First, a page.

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Ye Old Compressor

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Blog entry by dustbunny posted 08-29-2010 01:52 AM 1605 reads 0 times favorited 24 comments Add to Favorites Watch

While in the midst of organizing the shop, I moved my compressor and realized
how old it is. However, it runs like a champ. It is a bit slow initially to come up to full pressure,
but once there it runs everything I need it for, namely air sanders and nail gun.

This ol’ boy belonged to my husbands father, who if he was still alive today would be 106 years old. Wow !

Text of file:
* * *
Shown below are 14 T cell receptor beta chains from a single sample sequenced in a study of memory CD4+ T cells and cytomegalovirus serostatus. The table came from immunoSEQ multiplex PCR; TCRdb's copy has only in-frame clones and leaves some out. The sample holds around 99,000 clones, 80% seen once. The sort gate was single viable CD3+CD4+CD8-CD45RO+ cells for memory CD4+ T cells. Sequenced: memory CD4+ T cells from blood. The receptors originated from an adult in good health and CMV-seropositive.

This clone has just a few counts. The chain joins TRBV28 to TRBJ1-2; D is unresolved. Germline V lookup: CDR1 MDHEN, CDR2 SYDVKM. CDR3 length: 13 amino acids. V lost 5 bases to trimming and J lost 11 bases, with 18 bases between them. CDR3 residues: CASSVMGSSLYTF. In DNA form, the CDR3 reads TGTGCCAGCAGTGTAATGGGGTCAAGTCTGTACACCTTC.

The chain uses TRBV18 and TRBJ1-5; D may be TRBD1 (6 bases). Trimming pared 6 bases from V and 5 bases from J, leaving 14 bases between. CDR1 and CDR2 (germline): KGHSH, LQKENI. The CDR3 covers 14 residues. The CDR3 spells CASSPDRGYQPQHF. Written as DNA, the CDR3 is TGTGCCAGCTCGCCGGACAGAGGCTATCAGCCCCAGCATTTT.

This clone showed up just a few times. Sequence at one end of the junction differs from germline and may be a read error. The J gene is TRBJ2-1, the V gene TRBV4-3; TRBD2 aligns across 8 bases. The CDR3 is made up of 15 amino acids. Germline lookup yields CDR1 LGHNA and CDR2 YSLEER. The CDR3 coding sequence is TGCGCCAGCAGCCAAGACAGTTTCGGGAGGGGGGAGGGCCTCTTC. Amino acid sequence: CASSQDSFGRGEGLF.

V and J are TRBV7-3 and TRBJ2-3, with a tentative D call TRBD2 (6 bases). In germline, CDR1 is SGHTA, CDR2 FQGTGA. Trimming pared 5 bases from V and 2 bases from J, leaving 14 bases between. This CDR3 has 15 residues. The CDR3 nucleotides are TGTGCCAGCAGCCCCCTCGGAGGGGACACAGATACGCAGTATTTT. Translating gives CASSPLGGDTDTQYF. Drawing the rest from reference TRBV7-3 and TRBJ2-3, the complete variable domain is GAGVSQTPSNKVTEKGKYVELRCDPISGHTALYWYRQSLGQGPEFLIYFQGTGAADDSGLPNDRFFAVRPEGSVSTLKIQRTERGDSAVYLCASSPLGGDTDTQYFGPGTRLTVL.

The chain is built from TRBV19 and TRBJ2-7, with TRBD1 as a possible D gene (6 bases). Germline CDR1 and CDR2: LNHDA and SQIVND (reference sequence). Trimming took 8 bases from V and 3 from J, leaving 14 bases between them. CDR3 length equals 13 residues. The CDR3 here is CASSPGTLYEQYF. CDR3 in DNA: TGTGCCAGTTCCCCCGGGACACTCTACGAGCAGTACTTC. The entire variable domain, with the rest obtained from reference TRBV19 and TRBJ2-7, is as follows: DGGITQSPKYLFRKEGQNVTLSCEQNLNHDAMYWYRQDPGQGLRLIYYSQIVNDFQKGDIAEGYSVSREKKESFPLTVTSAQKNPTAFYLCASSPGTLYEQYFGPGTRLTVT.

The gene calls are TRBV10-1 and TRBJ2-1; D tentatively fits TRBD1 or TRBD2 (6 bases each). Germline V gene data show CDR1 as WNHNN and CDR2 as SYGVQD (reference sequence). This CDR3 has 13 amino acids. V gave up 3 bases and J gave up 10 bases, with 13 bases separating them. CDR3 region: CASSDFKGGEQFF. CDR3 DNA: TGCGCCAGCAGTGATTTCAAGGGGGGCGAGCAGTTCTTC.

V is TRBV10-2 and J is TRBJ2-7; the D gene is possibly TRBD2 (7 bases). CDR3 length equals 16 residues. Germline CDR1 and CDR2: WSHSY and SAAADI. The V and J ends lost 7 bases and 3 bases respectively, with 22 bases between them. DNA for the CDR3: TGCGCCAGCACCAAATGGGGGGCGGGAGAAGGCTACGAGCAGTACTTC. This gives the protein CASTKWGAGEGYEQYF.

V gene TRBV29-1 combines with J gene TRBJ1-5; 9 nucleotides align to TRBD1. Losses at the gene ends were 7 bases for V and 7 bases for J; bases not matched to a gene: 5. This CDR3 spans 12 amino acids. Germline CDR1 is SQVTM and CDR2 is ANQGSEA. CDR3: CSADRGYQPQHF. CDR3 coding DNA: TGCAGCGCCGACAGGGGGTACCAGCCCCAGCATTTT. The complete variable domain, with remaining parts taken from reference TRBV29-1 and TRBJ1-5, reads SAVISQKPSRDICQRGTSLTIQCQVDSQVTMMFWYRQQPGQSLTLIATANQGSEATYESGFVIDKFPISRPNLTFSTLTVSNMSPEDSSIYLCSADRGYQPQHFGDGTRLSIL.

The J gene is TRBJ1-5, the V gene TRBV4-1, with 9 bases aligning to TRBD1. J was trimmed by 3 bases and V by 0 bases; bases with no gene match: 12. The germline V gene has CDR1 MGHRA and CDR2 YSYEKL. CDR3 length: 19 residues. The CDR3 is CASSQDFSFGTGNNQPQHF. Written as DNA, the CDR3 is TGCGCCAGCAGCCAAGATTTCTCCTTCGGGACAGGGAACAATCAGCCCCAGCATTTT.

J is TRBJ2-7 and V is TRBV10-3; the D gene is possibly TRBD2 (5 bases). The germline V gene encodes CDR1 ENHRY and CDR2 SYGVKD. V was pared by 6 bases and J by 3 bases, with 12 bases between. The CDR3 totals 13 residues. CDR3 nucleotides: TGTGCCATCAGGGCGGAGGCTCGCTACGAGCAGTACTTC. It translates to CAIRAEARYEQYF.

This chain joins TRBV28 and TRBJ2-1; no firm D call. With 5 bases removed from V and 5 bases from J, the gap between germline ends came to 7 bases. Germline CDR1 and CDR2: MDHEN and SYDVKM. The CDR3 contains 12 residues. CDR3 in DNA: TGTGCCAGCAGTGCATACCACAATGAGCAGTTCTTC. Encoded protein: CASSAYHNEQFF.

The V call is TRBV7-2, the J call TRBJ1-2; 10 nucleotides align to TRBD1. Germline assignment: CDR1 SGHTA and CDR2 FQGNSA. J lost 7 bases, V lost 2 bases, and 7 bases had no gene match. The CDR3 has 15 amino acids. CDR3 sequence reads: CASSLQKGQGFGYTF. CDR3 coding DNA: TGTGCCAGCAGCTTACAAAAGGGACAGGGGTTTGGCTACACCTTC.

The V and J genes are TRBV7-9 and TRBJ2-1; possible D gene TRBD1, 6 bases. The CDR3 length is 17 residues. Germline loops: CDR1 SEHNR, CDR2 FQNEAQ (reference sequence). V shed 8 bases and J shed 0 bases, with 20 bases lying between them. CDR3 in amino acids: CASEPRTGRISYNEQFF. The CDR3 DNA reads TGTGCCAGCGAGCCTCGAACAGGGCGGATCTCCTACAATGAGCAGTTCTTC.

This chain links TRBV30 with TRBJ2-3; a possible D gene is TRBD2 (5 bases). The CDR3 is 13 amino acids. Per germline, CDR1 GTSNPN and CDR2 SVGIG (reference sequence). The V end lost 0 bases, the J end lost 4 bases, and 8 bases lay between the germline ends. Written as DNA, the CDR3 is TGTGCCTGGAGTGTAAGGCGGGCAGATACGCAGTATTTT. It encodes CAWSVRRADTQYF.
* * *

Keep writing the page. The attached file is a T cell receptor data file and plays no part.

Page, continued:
It has a General Electric 1/2 hp motor on it which is the size dimensionally of todays 3hp motors.
They don’t make them like they used to that’s for sure.
My husband was going to take this to his shop and give me his 2 hp compressor which is an upright.
I am still undecided if I want to part with this one.
I really like the popping and hissing sound this one makes,
what do you think keep or trade ?

Photobucket

Lisa

-- Imagination rules the world. ~ Napoleon Bonaparte ~ http://quiltedwood.com



24 comments so far

View Richard 's profile

Richard

393 posts in 1812 days


#1 posted 08-29-2010 01:55 AM

In my mind I see an old time diver’s suit attached to an airhose leading from this antique. You don’t see these anymore.

-- Richard Boise, Idaho

View Bearpie's profile

Bearpie

2591 posts in 1709 days


#2 posted 08-29-2010 02:04 AM